And yet, there are advertisers out there who do not get what it really means to become an Australian man. They peddle alcoholic soft drinks as a means to a consciousness altering end, but what they fail to understand is that overcoming the taste of beer is the real achievement.

Because, in the end, it’s not how you get there…

It’s the journey that matters.

Life Theatre: Breaking the Sixth Wall

When we go to the theatre, both cast and audience know it’s theatre and know their separate roles. Occasionally, however, an actor will acknowledge the audience – which is called breaking the fourth wall; ie, smashing the glass in front of the stage through which the voyeuristic audience is gazing into the actors’ private world. There are many varieties of such interaction, ranging from the full-on participation of pantomime to a simple glance at the camera in film or TV.

Dramaturges of the C21 will now also refer to a fifth wall – ie, the wall between critics writing about a performance or even the wall between audience members able to (potentially) communicate with each other in real time regarding their thespian experience.

But I would suggest that there is yet another wall – a sixth wall which is the wall between ourselves and other individuals in the real world. For, as Shakespeare suggested, is not the world a stage and all of us merely players who come and go as our parts require? Do we not (sometimes) seem to watch ourselves from another vantage – playing out our lives as both actors and observers?

I have always been very conscious of what I call “life theatre”. I frequently find myself in little vignettes ripe with context or rippling with repartee. There are billions of examples I could use but here’s just one (which happened over 20 years ago):

A friend of mine was having an affair.

I was the only person in whom she’d confided (which was both an honour and a burden). The homme fatale was known to my friend’s husband and was an occasional visitor (with his wife) to my friend’s house.

Soon after the affair commenced my friend threw a large party and the homme fatale was in attendance. My friend advised her paramour that she had told me of their dalliance (because she just had to tell someone) so when I arrived that night I was collared at the door and led into the bedroom…where I was introduced to the homme.

We nodded, guardedly, both of us probably wondering why our mutual friend had wanted us to acknowledge the reality of their illicit liaison.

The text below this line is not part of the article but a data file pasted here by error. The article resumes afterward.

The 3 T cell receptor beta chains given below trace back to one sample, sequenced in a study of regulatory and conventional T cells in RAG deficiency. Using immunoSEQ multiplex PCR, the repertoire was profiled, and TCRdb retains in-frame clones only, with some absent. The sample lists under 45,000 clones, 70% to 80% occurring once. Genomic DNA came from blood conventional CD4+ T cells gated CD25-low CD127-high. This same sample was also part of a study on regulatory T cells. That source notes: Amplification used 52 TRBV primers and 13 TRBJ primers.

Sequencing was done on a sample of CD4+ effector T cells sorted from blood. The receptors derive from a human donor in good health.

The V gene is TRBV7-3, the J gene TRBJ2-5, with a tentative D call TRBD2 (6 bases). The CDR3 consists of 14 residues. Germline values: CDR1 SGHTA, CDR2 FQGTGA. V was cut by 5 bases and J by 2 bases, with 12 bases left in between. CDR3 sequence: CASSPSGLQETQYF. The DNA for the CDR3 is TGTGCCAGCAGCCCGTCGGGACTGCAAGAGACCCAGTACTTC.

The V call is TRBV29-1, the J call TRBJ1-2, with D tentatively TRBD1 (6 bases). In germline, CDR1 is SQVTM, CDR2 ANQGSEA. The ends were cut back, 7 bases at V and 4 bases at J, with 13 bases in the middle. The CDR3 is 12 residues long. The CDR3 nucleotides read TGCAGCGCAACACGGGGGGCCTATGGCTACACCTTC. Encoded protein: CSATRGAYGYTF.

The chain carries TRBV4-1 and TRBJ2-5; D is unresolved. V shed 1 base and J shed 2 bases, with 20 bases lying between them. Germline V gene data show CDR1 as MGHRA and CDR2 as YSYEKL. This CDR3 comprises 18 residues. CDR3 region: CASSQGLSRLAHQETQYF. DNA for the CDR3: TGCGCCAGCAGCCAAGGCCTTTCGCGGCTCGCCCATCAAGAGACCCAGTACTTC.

Later in the night (which was one of those amazing balmy nights that only a Sydney summer can produce) I found myself sitting at a table outside with seven or eight people including the friend’s husband and the homme fatale. As a drama merchant from way back, I couldn’t help myself… I drew the conversation around to infidelity in marriage and very quickly the homme and I were throwing barbs at each other – reflecting on one level the ordinary moral debate on staying true to the past versus how you might feel right now – but on another level the drama playing out between he and I, vying for (very) different aspects of our friend’s affection.

At the time, I couldn’t help but think: this ought to be a movie! This ought to be recorded for all time because it was just spectacular drama – both of us rising to the occasion and throwing thunderbolts at each other as our unwitting audience cheered our every word.

Just imagine how it would have gone down if I’d broken the sixth wall and said to those listening: “He’s only saying that because he’s trying to subtly justify the fact that he’s fucking our hostess!”

A different kind of drama would swiftly have ensued, but of course…I kept my mouth shut.

Thing is though, I am an author. Back then, I was unpublished so not to be taken seriously. But now I have several books on the shelves and have been read by tens of thousands. People ought to know that when they interact with me, they might be giving me ideas for scenes and characters.

Which leads to an important ethical question… What are the rules for authors living in the real world and brushing up against characters with foibles we might want to use?

Am I obliged to issue warnings – especially to dickheads with alarming opinions – that I am an author and they are giving me A-grade material?

In all seriousness, I wonder whether authors should be issued with special badges that we can wear behind our lapels and flash at appropriate moments in social situations. Our various interlocutors might then cease their rabid support of far right (or far left) causes; refrain from trying to sell me something; or desist in their evil attempt to apply neuro-linguistic programming techniques to change my mind or get into my pants.

It would also be a really good circuit breaker to smash down the sixth wall between all who are merely players in the seven acts of their lives.

As for my friend in the story above? Did she leave her husband and run off with the homme fatale? I could take the moral high ground and say: none of your business…

Or I could be an author and say: watch out for my next novel!

What About Shannon?

I dislike celebrities.